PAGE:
"It is not unknown for a company to recover all its IT and data after a disaster, only to find that the business still can't operate, because key people or communications links aren't available (of course, this is less likely if you actually test your business continuity plans regularly). I'd also note that customer communication is important, if customers might be impacted by an incident (or hear about it on Twitter) - letting your customers know that you are still around and in control of the situation (especially after a visible or newsworthy disaster) is probably even more important than getting a broken database back on-line," he said.
Norfolk added: "I also think that business continuity (or disaster recovery and so on) is one area where a company might not (I hope) have a lot of internal practical experience to call on. Engaging with a third party specialist may make economic sense, not least because a third party can "speak truth unto power". Telling the CEO that his demand for 0% downtime, and 100% security at zero additional cost is unrealistic may be seen as "negative thinking" and will probably be career limiting.
Nevertheless, business continuity is well worth investing in - I believe that a significant number of companies suffering a major and visible outage go out of business further down the line, without necessarily realising that (whatever the immediate cause), their problems started when customers lost trust in the company, and started looking at the competition, back when a major outage was mishandled."
Sage advice indeed. And advice SMBs would do well to do more than pay lip service to.
SolarWinds MSP's Nick Cavalancia recently offered some great advice on the company blog
"I've been in IT for over 25 years and spend much of my time rubbing elbows with IT pros that specialise in certain parts of the industry. So, when I talk a lot (and I do) about backups, there's sort of an assumption that the IT pro I'm interacting with has the basics down," he wrote.
"But, as those of you in SMBs know, it's never that easy. You have so many hats (including backup) to wear, that you often need a little push in the right direction so that you don't need to try and reinvent the wheel as it were.
So, what's the right way to plan out your backup strategy for small business?"
First, you need to be asking (and then answering the right questions), Cavalancia advises.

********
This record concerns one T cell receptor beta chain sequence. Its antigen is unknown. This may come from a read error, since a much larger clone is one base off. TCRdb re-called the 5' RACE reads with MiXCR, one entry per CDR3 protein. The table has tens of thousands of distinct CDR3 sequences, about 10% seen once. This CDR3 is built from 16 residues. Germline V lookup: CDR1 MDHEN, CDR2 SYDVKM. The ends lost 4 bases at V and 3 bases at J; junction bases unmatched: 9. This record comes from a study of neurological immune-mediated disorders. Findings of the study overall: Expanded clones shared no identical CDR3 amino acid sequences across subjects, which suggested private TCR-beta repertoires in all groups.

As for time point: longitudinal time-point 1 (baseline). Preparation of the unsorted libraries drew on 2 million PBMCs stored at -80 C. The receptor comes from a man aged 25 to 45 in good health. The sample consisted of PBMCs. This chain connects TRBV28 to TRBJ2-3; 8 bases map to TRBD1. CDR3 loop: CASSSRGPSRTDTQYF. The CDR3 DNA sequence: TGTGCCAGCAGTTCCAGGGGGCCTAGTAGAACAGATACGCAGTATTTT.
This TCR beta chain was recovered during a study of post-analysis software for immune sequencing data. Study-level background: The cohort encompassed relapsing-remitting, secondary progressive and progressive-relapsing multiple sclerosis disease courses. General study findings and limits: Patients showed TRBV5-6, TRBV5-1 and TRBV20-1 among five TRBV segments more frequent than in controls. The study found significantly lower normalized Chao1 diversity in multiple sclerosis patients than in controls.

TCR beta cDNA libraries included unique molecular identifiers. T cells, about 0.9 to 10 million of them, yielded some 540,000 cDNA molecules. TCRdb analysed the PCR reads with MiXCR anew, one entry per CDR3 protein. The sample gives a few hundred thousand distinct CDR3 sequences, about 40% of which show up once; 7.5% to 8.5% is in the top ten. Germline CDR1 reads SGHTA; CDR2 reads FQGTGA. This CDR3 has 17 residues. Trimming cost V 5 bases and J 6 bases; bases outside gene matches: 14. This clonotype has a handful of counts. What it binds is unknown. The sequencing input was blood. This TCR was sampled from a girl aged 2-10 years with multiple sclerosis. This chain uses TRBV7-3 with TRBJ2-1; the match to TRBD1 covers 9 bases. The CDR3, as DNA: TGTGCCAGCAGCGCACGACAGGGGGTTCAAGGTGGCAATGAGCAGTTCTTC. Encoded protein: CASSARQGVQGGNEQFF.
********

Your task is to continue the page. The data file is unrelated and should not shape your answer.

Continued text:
Why do you need a backup at all? Would perhaps be the most obvious one, but one that is often overlooked or responded to with action without really thinking it through.
A backup is essential, for the following key reasons cited by Cavalancia:
Revenue stops in a certain area when part of your business is down.
It doesn't matter that you're an SMB running your business on your own with just family assistance, customers expect 24/7/365 operation.
No backup means rebuilding. And that takes way more time that reinstating.
Once you've got your head around the fact backup is an SMB necessity, you need to decide how to do it. You have the choice of on-premise, in the cloud or the best of both worlds through a hybrid mix of the two. For many, the latter is the best option as it offers greater certainty in the face of disasters of the natural kind.
The next question after why is what? What needs to be backed up?
"In a word? Everything," said Cavalancia.
"The whole point of disaster recovery for a small business is to provide an ability to recover regardless of the loss incurred. One of the simplest ways to accomplish this is to perform image-level backups, where the entire system (whether physical or virtual) is backed up as a single data set (more on this later).
"Given, you may be reading this because you don't have your backups in proper order, you should at very least be considering the backup of critical servers and services that you know your business can't be without for very long."
The basics are now in place, but they need to become fact rather than theory. And that requires testing. You don't want to wait until the worst happens to check that your DR and backup plans actually pass muster, do you? Would you do the same with a fire drill at work? Same principle, right?
"This both the hardest part (because who has the time and resources to mock up a disaster and then test recovery?) as well as the most critical (because without testing, your plan isn't worth the paper it's written on)," Cavalancia advises.
"Testing, at a minimum, can be a table-top session with those involved with the recovery process where you walk through the steps together discussing what may go wrong and what to do about it. At a maximum, you'd perform an actual recovery to an alternate server, location, etc. testing out the backups you have, ensuring an ability to recover."
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This is an independent article written by IT Pro, sponsored by SolarWinds MSP to celebrate thought leadership in IT. Learn more about SolarWinds MSP's Backup & Recovery and enjoy a free 30-day trial by clicking here.